B-T-S in Question

NEW YORK — Will back-to-school mean back to shopping?

High gas prices, inflation, unemployment concerns and general recession fears will likely prompt consumers to spend cautiously this year, according to industry watchers. But even though most shoppers are expected to buy fewer b-t-s items than they did last year, many independent retailers told Footwear News at last week’s WSA Show in Las Vegas they are hopeful that the important selling season will be fairly lucrative, due, in part, to planned promotions.

“We’re optimistic,” David Pearse, owner of family shoe store Redman’s Shoes in Alliance, Neb., told FN at the show. “The second half of our summer is up from last year.”

A spate of recently released b-t-s shopping surveys show varied forecasts, however. Of note, the National Retail Federation released a survey predicting a 5 percent increase in overall b-t-s sales this year versus last year, with most consumers saying they plan to shop at discounters. A recent Deloitte survey said 71 percent of consumers plan to spend less than a year ago.

Regarding the timing of spending, a Citigroup Global Markets’ b-t-s survey, taken online July 18-21 by consumers over 18 who are either in school or have kids in school, found that shopping this year started earlier than in 2007 or 2006. In fact, more shoppers had either started or finished their shopping by late July than in the past two years.

“Consumers are likely shopping earlier for b-t-s this year as a result of: retailers promoting b-t-s aggressively, bargain hunting by consumers and spending pulled forward as a result of the receipt of tax rebate checks in April through July,” Deborah Weinswig, an analyst at Citigroup, wrote in a July 28 research report detailing the survey.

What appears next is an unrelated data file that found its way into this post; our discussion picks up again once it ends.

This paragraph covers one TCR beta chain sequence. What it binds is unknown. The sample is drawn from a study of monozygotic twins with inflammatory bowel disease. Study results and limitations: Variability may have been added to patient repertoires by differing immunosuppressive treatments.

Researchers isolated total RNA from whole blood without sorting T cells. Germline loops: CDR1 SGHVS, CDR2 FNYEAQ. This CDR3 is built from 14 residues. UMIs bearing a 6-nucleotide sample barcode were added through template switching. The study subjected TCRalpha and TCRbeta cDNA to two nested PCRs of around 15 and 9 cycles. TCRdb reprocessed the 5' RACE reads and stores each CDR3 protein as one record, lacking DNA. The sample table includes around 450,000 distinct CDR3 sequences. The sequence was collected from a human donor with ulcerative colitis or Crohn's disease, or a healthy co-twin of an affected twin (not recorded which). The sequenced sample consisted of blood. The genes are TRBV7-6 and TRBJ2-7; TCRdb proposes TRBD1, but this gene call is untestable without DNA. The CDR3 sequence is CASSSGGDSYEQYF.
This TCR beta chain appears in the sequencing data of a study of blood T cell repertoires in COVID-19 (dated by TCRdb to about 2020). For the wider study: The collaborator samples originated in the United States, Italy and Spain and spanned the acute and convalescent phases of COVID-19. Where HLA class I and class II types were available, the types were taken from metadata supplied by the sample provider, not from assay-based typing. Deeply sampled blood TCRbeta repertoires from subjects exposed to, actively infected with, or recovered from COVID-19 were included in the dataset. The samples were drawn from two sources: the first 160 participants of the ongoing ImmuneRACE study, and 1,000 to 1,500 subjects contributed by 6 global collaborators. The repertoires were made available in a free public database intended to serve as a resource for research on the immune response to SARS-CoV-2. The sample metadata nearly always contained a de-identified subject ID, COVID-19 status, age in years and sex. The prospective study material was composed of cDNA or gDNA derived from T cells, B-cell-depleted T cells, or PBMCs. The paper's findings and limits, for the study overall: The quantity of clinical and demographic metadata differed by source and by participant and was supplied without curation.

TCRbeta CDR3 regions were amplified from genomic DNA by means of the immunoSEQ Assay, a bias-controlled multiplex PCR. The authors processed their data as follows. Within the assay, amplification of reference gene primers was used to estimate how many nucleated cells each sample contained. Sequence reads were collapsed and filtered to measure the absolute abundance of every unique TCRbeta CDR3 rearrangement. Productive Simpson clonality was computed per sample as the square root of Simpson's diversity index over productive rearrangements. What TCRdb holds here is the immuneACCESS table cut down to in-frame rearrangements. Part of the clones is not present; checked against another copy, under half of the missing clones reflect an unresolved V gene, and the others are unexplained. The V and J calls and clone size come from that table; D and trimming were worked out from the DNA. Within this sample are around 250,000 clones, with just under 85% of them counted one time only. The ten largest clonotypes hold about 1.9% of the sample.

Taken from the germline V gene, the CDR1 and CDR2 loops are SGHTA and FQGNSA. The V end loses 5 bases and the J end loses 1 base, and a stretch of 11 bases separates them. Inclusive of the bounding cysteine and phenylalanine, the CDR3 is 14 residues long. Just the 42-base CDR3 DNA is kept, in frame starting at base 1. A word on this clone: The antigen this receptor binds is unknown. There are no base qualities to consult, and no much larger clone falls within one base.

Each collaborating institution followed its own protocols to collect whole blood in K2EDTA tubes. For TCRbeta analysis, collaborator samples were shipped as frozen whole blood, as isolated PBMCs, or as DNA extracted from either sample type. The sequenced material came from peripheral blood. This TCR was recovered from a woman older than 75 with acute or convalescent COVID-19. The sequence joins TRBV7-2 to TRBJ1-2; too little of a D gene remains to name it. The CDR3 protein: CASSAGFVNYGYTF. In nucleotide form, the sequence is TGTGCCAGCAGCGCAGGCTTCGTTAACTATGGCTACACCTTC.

In addition, price is driving shoppers’ purchase decisions this year more so than in years past. Discounters and department stores are likely to be the winners this b-t-s season, Weinswig said. About 75 percent of those surveyed by Citi said they plan to spend $400 or less on b-t-s purchases. As for must-have items among girls, the survey listed graphic tees as the most popular purchase and boots as the fourth most popular.

But Sam Poser, equity analyst at Sterne Agee & Leach, predicted that spending in the back half of this year will be “better than people expect. It comes down to execution at retail. [Success will depend on] key items, big time.” He cited Uggs and women’s high-top sneakers, such as the Reebok Freestyle, as potential bestsellers and predicted it will be another strong boot year.

Poser also agreed that shoppers are on the hunt for value. “The consumer is so smart right now. They are so savvy and looking for value, which retailers tend to confuse with price. [Consumers] want great stuff, but it doesn’t mean it has to be cheap. [The desire for value] has nothing to do with the economy.”

As in the case of Ugg boots, consumers are clearly still willing to spend more than $150 per pair, Poser noted.

The analyst expects that most of the b-t-s business will take place at off-mall stores, a good sign for discounters and independents. “People are shopping local,” he said, meaning they prefer to shop closer to home to save on travel costs such as gasoline. “You used to drive to the destination mall. Now, if there’s something three miles from your house, you’re going to go three miles away,” he said.

At the mall, Poser said, “Department stores are going to struggle, and other mall-based [retailers] are up against easy comparisons, but they need to watch their inventories or it’s going to get really promotional.”